On Fri, 30 Nov 2007 08:28:17 -0500, Ruby Quiz wrote:

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> until 48 hours have passed from the time on this message.
> 
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> 3.  Enjoy!
> 
> Suggestion:  A [QUIZ] in the subject of emails about the problem helps
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> original quiz message, if you can.
> 
> -=-=-=-=-=-=-=-=-=-=-=-=-=-=-=-=-=-=-=-=-=-=-=-=-=-=-=-=-=-=-=-=-=-=-=-
=-=-=-=-=
> 
> There are many different ways to write mathematical equations.  Infix
> notation is probably the most popular and yields expressions like:
> 
> 	2 * (3 + 5)
> 
> Some people like to work with a postfix notation (often called Reverse
> Polish Notation or just RPN) though, which doesn't require parentheses
> for the same equation:
> 
> 	2 3 5 + *
> 
> You can compare the results of these equations using the Unix utilities
> bc (infix) and dc (postfix):
> 
> 	$ bc <<< '2 * (3 + 5)'
> 	16
> 	$ dc <<< '2 3 5 + * p'
> 	16
> 
> The "p" instruction tacked onto the end of the expression for dc just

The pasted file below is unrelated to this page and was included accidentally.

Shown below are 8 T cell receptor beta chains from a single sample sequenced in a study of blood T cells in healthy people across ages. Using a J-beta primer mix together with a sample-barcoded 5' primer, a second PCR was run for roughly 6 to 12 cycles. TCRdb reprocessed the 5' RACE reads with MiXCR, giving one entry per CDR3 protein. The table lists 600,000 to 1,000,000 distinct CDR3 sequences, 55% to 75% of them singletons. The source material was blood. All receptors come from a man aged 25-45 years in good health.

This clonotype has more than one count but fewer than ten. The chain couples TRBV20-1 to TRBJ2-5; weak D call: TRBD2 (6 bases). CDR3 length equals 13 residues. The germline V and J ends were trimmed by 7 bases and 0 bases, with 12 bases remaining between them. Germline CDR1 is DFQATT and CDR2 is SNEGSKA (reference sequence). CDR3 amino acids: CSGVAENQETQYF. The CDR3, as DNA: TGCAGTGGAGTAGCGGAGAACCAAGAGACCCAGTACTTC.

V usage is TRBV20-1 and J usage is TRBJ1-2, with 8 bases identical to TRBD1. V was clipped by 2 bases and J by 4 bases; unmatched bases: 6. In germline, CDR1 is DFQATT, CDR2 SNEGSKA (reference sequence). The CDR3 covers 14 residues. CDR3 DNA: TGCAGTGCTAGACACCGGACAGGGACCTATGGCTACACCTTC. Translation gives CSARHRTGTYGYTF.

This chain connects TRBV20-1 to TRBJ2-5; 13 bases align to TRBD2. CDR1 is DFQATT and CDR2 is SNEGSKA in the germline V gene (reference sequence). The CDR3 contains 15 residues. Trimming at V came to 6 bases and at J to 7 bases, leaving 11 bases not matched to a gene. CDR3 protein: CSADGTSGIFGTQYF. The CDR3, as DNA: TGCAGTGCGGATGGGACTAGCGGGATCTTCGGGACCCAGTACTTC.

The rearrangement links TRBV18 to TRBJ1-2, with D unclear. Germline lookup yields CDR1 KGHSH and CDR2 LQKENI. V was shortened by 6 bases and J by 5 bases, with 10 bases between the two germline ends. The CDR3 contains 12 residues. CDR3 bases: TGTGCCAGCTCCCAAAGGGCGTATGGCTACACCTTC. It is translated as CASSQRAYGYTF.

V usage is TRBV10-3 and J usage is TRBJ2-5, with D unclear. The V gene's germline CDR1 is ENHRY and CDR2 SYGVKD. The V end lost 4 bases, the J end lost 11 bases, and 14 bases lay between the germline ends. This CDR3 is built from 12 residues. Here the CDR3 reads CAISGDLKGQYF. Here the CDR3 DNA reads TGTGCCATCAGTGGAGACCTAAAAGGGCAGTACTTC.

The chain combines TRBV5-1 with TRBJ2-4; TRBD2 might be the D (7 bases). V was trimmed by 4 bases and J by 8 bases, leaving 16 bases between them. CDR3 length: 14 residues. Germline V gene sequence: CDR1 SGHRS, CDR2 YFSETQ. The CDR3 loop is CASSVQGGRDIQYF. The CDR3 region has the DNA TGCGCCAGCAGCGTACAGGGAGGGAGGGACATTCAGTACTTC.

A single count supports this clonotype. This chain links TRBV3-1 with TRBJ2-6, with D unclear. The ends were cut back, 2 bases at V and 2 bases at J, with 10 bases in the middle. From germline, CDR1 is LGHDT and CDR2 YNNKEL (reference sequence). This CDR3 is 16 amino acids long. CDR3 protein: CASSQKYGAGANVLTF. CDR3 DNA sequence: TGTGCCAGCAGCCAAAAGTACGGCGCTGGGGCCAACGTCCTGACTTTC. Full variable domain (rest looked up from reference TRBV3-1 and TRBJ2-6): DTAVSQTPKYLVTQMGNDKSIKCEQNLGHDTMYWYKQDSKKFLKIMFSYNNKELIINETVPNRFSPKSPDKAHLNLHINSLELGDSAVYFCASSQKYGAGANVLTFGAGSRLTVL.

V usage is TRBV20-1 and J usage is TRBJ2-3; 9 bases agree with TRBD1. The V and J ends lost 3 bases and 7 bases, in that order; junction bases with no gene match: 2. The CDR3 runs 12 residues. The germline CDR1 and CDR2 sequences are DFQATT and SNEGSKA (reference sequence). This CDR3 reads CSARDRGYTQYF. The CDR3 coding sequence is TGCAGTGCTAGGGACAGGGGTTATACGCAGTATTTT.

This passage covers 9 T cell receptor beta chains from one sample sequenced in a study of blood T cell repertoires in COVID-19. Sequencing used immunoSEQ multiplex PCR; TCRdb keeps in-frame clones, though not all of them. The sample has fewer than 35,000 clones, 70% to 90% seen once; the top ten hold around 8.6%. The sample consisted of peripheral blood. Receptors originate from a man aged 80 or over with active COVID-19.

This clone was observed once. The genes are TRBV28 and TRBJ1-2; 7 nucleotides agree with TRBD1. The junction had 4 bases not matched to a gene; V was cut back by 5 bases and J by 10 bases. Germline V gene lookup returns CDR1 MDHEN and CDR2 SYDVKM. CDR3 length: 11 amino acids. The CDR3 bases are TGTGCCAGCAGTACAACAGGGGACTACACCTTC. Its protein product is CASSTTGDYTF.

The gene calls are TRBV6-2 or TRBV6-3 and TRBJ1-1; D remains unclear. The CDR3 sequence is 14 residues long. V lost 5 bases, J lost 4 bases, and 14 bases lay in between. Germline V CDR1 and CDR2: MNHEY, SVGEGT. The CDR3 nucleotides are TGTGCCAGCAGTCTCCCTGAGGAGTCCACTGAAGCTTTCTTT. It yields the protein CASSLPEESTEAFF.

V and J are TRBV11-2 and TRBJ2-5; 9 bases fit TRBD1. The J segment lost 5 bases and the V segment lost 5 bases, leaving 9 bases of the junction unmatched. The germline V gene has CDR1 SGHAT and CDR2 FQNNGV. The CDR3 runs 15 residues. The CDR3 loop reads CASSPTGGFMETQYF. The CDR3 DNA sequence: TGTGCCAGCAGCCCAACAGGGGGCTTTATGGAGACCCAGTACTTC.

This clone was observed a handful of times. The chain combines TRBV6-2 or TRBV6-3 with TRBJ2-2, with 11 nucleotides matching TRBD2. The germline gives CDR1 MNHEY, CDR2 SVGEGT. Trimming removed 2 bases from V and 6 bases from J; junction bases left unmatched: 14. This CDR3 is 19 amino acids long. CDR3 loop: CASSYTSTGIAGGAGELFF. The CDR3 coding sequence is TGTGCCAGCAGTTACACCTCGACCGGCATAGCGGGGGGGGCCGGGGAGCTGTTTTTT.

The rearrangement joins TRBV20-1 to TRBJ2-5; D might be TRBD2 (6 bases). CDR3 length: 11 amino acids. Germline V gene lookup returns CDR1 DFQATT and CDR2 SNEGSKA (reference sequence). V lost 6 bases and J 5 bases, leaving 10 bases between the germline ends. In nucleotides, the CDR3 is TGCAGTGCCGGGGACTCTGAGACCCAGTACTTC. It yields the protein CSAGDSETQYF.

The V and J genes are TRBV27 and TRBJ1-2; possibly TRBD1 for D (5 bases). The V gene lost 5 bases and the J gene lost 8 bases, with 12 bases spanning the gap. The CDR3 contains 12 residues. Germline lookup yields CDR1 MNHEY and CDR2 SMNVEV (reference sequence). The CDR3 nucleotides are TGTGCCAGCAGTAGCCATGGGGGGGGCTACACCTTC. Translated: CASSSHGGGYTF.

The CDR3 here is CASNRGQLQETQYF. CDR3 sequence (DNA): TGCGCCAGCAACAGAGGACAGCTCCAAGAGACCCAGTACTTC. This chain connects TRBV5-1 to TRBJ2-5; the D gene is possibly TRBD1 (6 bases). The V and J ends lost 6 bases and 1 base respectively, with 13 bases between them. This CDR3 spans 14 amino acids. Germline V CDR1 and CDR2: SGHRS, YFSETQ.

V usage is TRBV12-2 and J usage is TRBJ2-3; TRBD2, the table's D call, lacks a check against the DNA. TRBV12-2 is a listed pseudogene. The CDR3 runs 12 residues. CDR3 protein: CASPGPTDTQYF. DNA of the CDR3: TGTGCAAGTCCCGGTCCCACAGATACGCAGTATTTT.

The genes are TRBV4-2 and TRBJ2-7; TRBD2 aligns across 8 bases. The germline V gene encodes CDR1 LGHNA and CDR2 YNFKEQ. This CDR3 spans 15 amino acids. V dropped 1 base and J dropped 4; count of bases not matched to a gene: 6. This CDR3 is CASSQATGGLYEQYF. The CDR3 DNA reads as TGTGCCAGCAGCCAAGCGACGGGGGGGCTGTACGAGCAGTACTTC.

> tells it to print the result.
> 
> This week's quiz is to write a script that translates postfix
> expressions into the equivalent infix expression.  In the simplest form,
> your script should function as such:
> 
> 	$ ruby postfix_to_infix.rb '2 3 +'
> 	2 + 3
> 
> At minimum, try to support the four basic math operators:  +, -, *, and
> /.  Feel free to add others though.  For numbers, remember to accept
> decimal values.
> 
> You can count on the postfix expressions having spaces between each
> term, if you like.  While dc is content with 2 3+p, you don't have to
> support it unless you want to.
> 
> For an added bonus, try to keep the parentheses added to infix
> expressions to the minimum of what is needed.  For example, prefer these
> results:
> 
> 	$ ruby postfix_to_infix.rb '56 34 213.7 + * 678 -' 56 * (34 + 
213.7) -
> 	678
> 	$ ruby postfix_to_infix.rb '1 56 35 + 16 9 - / +' 1 + (56 + 35) / 
(16 -
> 	9)
> 
> to these:
> 
> 	$ ruby postfix_to_infix.rb '56 34 213.7 + * 678 -' ((56 * (34 + 
213.7))
> 	- 678)
> 	$ ruby postfix_to_infix.rb '1 56 35 + 16 9 - / +' (1 + ((56 + 
35) / (16
> 	- 9)))
> 
> Posting equations and your output is not a spoiler.

def convert array
  cur=array.pop
  case cur
  when Numeric: return cur
  when String:
    rhs=convert(array)
    lhs=convert(array)
    return "(#{lhs} #{cur} #{rhs})"
  end
end

equation=ARGV[0].split.collect{|x| Integer(x) rescue Float(x) rescue x}
puts convert(equation)



-- 
Ken (Chanoch) Bloom. PhD candidate. Linguistic Cognition Laboratory.
Department of Computer Science. Illinois Institute of Technology.
http://www.iit.edu/~kbloom1/